Studies on movement by Ghida Hachicho & Schmitt, You and Me by Omar Mismar
17 October - 30 November, 2019
Studies on movement by Ghida Hachicho
2018-2019, Video (5'16”), voice with captions (5'26”), ink drawings on paper, models
Studies on movement investigates the relation of movement to space, starting from the current disputes surrounding the Lebanese maritime boundary space. Maritime space here is marked as a differentiated set of points that can be plotted and controlled, a process of rationalization and abstraction that locates points on maps. Within that system, movement is no longer there, replaced by fixed relations in a simultaneous physical and abstract space. The project is a study in different parts to rethink the process of “construction” behind establishing fixed points at sea. The body becomes a departing point to build new choreographic narratives, where the movement initiated is that towards stillness.
Ghida Hachicho (b. 1989) is an artist, architect and dancer who lives and works in Beirut. She holds an MA in Performance from Goldsmiths, University of London, and a BFA in Architecture from the American University of Beirut. Through performance, installation, video and design, her work explores the performativity of space and its production, investigating the influence of knowledge and the imaginary on geography.
2016-2017, Single-channel video projection (54’), mirror text sculpture, framed shooting target, AR15 rubbings on paper towel
In the town of Skowhegan, Maine, Omar Mismar frequented a local gun shop, hanging out with its owner Bruce and shop manager Bailey. The two eventually took their new friend to a shooting range, giving him a crash course on guns and aiming. In turn, Mismar asked Bruce and Bailey if they would read excerpts from Carl Schmitt’s seminal 1932 text, The Concept of the Political, where he identifies the political as boiling down to the distinction between friend and enemy, and the extreme case of conflict between the two, of going to war.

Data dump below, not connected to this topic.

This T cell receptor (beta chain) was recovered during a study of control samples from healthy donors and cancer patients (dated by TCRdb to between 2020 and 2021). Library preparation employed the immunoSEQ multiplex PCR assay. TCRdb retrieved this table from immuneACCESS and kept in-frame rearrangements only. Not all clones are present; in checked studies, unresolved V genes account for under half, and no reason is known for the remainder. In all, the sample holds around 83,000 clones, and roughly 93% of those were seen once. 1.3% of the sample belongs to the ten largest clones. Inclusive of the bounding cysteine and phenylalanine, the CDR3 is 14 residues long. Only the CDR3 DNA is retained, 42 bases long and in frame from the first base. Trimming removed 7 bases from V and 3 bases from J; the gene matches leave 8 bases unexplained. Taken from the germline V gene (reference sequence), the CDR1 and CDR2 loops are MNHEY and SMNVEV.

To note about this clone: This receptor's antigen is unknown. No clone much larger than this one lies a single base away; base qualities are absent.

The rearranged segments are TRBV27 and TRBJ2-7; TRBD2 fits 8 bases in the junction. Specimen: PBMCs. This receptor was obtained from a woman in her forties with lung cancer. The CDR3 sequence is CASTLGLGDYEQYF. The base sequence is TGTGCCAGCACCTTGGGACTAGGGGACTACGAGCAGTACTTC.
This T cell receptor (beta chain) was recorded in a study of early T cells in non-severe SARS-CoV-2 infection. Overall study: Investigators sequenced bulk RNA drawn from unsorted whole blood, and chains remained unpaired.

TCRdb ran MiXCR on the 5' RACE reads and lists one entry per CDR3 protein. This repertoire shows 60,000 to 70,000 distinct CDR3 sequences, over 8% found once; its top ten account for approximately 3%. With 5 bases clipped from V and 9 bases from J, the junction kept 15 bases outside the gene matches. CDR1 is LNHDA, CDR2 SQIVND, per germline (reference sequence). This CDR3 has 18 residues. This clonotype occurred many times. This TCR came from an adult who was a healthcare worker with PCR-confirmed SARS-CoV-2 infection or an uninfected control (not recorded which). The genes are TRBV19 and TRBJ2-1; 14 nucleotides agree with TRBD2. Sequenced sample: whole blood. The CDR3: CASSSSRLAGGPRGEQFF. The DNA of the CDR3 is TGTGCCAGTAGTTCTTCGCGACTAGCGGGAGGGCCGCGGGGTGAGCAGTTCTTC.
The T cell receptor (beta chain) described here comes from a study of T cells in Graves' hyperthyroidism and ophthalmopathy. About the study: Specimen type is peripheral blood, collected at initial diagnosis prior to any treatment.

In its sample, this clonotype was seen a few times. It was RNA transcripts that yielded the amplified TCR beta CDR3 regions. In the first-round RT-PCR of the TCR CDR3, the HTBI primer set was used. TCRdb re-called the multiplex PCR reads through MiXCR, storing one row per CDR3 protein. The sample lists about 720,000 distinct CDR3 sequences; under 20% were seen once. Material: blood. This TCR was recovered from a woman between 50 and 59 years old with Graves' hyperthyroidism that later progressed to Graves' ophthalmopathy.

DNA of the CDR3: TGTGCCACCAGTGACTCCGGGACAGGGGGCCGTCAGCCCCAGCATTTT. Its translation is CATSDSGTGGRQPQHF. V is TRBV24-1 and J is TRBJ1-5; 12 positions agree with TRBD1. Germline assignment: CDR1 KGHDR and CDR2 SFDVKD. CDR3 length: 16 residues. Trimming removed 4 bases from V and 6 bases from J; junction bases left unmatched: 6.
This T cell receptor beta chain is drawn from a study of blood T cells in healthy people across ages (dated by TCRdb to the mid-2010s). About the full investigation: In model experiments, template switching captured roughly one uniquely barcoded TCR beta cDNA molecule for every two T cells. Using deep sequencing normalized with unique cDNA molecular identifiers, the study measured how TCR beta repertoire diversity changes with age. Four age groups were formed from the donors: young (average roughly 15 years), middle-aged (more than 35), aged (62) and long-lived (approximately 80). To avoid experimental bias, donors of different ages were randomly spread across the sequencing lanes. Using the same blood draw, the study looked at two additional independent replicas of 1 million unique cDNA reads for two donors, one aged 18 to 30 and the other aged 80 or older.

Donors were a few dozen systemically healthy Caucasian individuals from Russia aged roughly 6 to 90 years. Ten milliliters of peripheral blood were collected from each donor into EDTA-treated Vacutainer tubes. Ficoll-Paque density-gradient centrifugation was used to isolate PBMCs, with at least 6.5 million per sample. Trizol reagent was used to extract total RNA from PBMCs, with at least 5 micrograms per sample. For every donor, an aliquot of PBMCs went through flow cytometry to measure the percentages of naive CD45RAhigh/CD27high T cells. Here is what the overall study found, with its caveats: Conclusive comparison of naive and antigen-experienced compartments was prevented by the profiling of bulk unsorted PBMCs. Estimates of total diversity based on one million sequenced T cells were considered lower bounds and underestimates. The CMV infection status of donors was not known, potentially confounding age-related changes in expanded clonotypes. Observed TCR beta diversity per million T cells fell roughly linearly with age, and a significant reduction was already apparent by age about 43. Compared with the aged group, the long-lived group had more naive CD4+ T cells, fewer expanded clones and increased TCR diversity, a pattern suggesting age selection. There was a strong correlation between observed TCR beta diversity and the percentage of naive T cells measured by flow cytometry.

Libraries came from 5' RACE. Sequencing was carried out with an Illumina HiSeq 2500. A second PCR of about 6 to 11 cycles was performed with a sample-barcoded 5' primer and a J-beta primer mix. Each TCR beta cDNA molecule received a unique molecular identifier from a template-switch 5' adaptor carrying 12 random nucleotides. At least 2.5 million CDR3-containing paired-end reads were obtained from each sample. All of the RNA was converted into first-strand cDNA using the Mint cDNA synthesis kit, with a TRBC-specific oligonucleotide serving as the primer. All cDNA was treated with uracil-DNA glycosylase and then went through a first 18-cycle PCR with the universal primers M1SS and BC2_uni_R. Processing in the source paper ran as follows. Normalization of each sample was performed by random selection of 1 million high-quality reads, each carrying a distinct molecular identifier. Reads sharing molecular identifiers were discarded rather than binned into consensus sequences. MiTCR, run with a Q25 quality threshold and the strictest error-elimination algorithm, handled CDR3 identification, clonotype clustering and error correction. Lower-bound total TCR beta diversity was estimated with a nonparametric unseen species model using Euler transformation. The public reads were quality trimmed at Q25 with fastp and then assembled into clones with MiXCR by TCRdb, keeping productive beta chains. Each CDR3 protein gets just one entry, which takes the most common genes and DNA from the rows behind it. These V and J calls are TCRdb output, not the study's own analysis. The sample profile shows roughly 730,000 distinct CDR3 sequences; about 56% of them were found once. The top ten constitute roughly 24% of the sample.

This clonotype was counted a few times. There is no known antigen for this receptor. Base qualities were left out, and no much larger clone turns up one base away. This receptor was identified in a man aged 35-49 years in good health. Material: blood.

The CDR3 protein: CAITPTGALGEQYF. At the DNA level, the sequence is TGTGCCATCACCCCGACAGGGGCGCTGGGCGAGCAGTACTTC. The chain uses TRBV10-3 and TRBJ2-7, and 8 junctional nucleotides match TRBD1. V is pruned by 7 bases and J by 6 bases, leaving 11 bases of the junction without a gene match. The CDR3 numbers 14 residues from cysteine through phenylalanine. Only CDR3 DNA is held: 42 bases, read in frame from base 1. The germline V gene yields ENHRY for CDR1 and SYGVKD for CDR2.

With and through them, the text finds temporary protagonists who find difficulty uttering Schmitt’s archaic language, but they nevertheless speak Schmitt’s intentionality. As the protagonists read and re-read Schmitt’s text, viewers sense the entrapment that Schmitt’s text creates for all of us today, a cul-de-sac that Bruce and Bailey admittedly encounter themselves. In the end, they are compelled to ask: Does Schmitt provide a solution to the friend-enemy-possibility-of-war concept?
Omar Mismar is an interdisciplinary artist based in Beirut. He holds an MFA in Fine Arts/Social Practice and an MA in Visual and Critical Studies from California College of the Arts, which he attended on a Fulbright scholarship. He partook in the Skowhegan School of Painting and Sculpture in 2016 and the Whitney Independent Study Program in 2017. He has participated in exhibitions in San José Museum of Art, San José (2018); Tabakalera, San Sebastian (2018)l; the MMAG Foundation, Amman (2018); and MoMA, New York (2018); among others. Mismar is Assistant Professor of Visual Arts at the American University in Beirut.
This event is part of Home Works 8: A Forum on Cultural Practices.